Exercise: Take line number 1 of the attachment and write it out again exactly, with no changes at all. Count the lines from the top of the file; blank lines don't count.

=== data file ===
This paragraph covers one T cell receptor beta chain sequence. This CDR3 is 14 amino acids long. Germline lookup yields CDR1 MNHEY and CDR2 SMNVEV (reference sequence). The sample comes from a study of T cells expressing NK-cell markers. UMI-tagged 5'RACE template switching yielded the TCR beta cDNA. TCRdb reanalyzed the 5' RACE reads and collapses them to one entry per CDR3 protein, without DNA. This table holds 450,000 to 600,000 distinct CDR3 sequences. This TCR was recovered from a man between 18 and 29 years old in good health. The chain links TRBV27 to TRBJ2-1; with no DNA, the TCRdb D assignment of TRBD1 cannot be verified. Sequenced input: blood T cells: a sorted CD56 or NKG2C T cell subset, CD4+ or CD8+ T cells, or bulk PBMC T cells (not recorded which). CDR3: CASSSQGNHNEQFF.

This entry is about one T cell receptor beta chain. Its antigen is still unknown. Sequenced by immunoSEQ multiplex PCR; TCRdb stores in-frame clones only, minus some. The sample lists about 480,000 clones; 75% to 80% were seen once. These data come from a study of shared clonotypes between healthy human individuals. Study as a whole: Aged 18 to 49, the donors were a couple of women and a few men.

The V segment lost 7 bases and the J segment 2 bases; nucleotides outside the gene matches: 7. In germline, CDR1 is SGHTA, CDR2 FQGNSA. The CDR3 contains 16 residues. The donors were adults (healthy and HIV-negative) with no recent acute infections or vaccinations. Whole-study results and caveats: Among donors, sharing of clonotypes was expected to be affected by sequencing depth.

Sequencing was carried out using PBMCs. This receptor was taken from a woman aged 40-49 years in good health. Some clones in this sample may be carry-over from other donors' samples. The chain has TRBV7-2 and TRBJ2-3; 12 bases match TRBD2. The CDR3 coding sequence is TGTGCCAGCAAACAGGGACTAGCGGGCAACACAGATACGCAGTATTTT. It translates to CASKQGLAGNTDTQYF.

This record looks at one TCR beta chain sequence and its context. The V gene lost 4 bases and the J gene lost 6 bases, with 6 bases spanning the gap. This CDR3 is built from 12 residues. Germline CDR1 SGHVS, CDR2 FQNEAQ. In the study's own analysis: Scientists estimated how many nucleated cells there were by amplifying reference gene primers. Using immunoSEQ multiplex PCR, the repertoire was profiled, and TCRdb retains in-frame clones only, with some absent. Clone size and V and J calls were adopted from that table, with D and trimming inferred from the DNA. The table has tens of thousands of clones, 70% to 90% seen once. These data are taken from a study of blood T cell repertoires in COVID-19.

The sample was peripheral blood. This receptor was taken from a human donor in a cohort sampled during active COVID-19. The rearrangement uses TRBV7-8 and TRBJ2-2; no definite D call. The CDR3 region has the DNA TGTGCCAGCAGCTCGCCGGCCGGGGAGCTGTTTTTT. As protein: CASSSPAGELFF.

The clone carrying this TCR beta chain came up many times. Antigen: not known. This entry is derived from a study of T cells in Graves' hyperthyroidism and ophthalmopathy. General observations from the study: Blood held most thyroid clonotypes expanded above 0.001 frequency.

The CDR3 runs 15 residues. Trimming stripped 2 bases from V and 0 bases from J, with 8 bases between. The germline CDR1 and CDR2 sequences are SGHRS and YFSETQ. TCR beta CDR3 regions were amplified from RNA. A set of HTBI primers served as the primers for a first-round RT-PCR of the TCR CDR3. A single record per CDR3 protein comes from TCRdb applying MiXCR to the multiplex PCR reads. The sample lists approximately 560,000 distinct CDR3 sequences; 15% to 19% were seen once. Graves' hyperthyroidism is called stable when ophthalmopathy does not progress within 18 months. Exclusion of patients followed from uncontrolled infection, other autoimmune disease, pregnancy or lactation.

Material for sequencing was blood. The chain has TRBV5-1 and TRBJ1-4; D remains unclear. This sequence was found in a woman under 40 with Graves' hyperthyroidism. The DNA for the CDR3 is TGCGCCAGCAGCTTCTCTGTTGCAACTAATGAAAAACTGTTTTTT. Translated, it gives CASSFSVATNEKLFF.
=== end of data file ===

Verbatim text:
This paragraph covers one T cell receptor beta chain sequence. This CDR3 is 14 amino acids long. Germline lookup yields CDR1 MNHEY and CDR2 SMNVEV (reference sequence). The sample comes from a study of T cells expressing NK-cell markers. UMI-tagged 5'RACE template switching yielded the TCR beta cDNA. TCRdb reanalyzed the 5' RACE reads and collapses them to one entry per CDR3 protein, without DNA. This table holds 450,000 to 600,000 distinct CDR3 sequences. This TCR was recovered from a man between 18 and 29 years old in good health. The chain links TRBV27 to TRBJ2-1; with no DNA, the TCRdb D assignment of TRBD1 cannot be verified. Sequenced input: blood T cells: a sorted CD56 or NKG2C T cell subset, CD4+ or CD8+ T cells, or bulk PBMC T cells (not recorded which). CDR3: CASSSQGNHNEQFF.